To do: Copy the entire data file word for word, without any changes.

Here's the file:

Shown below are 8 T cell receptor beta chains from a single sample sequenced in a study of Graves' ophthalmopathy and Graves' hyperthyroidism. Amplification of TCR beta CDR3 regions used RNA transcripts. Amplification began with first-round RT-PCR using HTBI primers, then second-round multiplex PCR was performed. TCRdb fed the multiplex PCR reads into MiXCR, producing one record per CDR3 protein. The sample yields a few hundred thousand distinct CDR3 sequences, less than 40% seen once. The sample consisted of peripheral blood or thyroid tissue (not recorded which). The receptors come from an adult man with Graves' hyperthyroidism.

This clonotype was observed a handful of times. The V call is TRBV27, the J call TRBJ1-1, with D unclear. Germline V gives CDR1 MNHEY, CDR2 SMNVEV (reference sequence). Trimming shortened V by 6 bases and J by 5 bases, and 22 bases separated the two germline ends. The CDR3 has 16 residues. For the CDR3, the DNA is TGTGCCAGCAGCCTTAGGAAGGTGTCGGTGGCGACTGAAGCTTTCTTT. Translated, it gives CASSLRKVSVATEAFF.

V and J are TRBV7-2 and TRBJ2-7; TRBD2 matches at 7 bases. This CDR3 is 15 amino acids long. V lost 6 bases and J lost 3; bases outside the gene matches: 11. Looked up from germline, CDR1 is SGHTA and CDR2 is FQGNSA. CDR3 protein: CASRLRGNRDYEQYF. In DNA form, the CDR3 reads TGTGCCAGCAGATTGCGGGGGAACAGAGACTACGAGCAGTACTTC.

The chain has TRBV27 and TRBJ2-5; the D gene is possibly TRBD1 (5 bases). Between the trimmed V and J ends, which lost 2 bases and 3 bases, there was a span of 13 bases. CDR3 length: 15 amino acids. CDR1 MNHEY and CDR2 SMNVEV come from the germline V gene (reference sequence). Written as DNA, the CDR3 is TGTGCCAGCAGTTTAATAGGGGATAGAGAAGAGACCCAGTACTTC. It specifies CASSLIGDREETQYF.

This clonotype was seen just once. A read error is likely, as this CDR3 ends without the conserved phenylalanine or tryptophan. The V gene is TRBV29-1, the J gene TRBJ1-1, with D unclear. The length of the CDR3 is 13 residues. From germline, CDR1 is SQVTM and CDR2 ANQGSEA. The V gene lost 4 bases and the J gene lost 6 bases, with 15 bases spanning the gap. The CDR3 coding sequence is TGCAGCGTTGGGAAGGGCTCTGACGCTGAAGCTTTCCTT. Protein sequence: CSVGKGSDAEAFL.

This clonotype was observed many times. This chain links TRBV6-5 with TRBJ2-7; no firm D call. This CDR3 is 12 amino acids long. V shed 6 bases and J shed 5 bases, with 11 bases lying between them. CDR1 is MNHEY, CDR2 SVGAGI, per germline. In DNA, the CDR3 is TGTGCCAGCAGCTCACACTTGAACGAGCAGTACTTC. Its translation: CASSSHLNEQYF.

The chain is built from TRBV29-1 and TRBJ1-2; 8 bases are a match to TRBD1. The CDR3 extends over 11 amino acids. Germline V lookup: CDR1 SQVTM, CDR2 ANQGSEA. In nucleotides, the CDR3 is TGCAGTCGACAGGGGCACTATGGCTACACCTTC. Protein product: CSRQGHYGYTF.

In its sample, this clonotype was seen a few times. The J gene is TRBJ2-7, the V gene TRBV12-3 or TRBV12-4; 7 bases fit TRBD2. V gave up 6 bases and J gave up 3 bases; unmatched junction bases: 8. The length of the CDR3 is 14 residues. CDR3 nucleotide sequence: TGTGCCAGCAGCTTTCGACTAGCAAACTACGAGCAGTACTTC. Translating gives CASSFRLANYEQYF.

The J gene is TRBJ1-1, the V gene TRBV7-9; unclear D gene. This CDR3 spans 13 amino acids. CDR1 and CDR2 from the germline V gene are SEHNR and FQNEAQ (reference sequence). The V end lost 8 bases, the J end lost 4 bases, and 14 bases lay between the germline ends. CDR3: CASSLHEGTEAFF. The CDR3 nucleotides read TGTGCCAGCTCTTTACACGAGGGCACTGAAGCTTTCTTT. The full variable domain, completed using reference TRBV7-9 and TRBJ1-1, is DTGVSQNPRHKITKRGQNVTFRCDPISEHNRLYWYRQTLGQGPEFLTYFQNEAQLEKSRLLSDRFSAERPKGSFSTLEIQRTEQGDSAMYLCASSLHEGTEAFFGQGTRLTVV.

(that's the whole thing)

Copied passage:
Shown below are 8 T cell receptor beta chains from a single sample sequenced in a study of Graves' ophthalmopathy and Graves' hyperthyroidism. Amplification of TCR beta CDR3 regions used RNA transcripts. Amplification began with first-round RT-PCR using HTBI primers, then second-round multiplex PCR was performed. TCRdb fed the multiplex PCR reads into MiXCR, producing one record per CDR3 protein. The sample yields a few hundred thousand distinct CDR3 sequences, less than 40% seen once. The sample consisted of peripheral blood or thyroid tissue (not recorded which). The receptors come from an adult man with Graves' hyperthyroidism.

This clonotype was observed a handful of times. The V call is TRBV27, the J call TRBJ1-1, with D unclear. Germline V gives CDR1 MNHEY, CDR2 SMNVEV (reference sequence). Trimming shortened V by 6 bases and J by 5 bases, and 22 bases separated the two germline ends. The CDR3 has 16 residues. For the CDR3, the DNA is TGTGCCAGCAGCCTTAGGAAGGTGTCGGTGGCGACTGAAGCTTTCTTT. Translated, it gives CASSLRKVSVATEAFF.

V and J are TRBV7-2 and TRBJ2-7; TRBD2 matches at 7 bases. This CDR3 is 15 amino acids long. V lost 6 bases and J lost 3; bases outside the gene matches: 11. Looked up from germline, CDR1 is SGHTA and CDR2 is FQGNSA. CDR3 protein: CASRLRGNRDYEQYF. In DNA form, the CDR3 reads TGTGCCAGCAGATTGCGGGGGAACAGAGACTACGAGCAGTACTTC.

The chain has TRBV27 and TRBJ2-5; the D gene is possibly TRBD1 (5 bases). Between the trimmed V and J ends, which lost 2 bases and 3 bases, there was a span of 13 bases. CDR3 length: 15 amino acids. CDR1 MNHEY and CDR2 SMNVEV come from the germline V gene (reference sequence). Written as DNA, the CDR3 is TGTGCCAGCAGTTTAATAGGGGATAGAGAAGAGACCCAGTACTTC. It specifies CASSLIGDREETQYF.

This clonotype was seen just once. A read error is likely, as this CDR3 ends without the conserved phenylalanine or tryptophan. The V gene is TRBV29-1, the J gene TRBJ1-1, with D unclear. The length of the CDR3 is 13 residues. From germline, CDR1 is SQVTM and CDR2 ANQGSEA. The V gene lost 4 bases and the J gene lost 6 bases, with 15 bases spanning the gap. The CDR3 coding sequence is TGCAGCGTTGGGAAGGGCTCTGACGCTGAAGCTTTCCTT. Protein sequence: CSVGKGSDAEAFL.

This clonotype was observed many times. This chain links TRBV6-5 with TRBJ2-7; no firm D call. This CDR3 is 12 amino acids long. V shed 6 bases and J shed 5 bases, with 11 bases lying between them. CDR1 is MNHEY, CDR2 SVGAGI, per germline. In DNA, the CDR3 is TGTGCCAGCAGCTCACACTTGAACGAGCAGTACTTC. Its translation: CASSSHLNEQYF.

The chain is built from TRBV29-1 and TRBJ1-2; 8 bases are a match to TRBD1. The CDR3 extends over 11 amino acids. Germline V lookup: CDR1 SQVTM, CDR2 ANQGSEA. In nucleotides, the CDR3 is TGCAGTCGACAGGGGCACTATGGCTACACCTTC. Protein product: CSRQGHYGYTF.

In its sample, this clonotype was seen a few times. The J gene is TRBJ2-7, the V gene TRBV12-3 or TRBV12-4; 7 bases fit TRBD2. V gave up 6 bases and J gave up 3 bases; unmatched junction bases: 8. The length of the CDR3 is 14 residues. CDR3 nucleotide sequence: TGTGCCAGCAGCTTTCGACTAGCAAACTACGAGCAGTACTTC. Translating gives CASSFRLANYEQYF.

The J gene is TRBJ1-1, the V gene TRBV7-9; unclear D gene. This CDR3 spans 13 amino acids. CDR1 and CDR2 from the germline V gene are SEHNR and FQNEAQ (reference sequence). The V end lost 8 bases, the J end lost 4 bases, and 14 bases lay between the germline ends. CDR3: CASSLHEGTEAFF. The CDR3 nucleotides read TGTGCCAGCTCTTTACACGAGGGCACTGAAGCTTTCTTT. The full variable domain, completed using reference TRBV7-9 and TRBJ1-1, is DTGVSQNPRHKITKRGQNVTFRCDPISEHNRLYWYRQTLGQGPEFLTYFQNEAQLEKSRLLSDRFSAERPKGSFSTLEIQRTEQGDSAMYLCASSLHEGTEAFFGQGTRLTVV.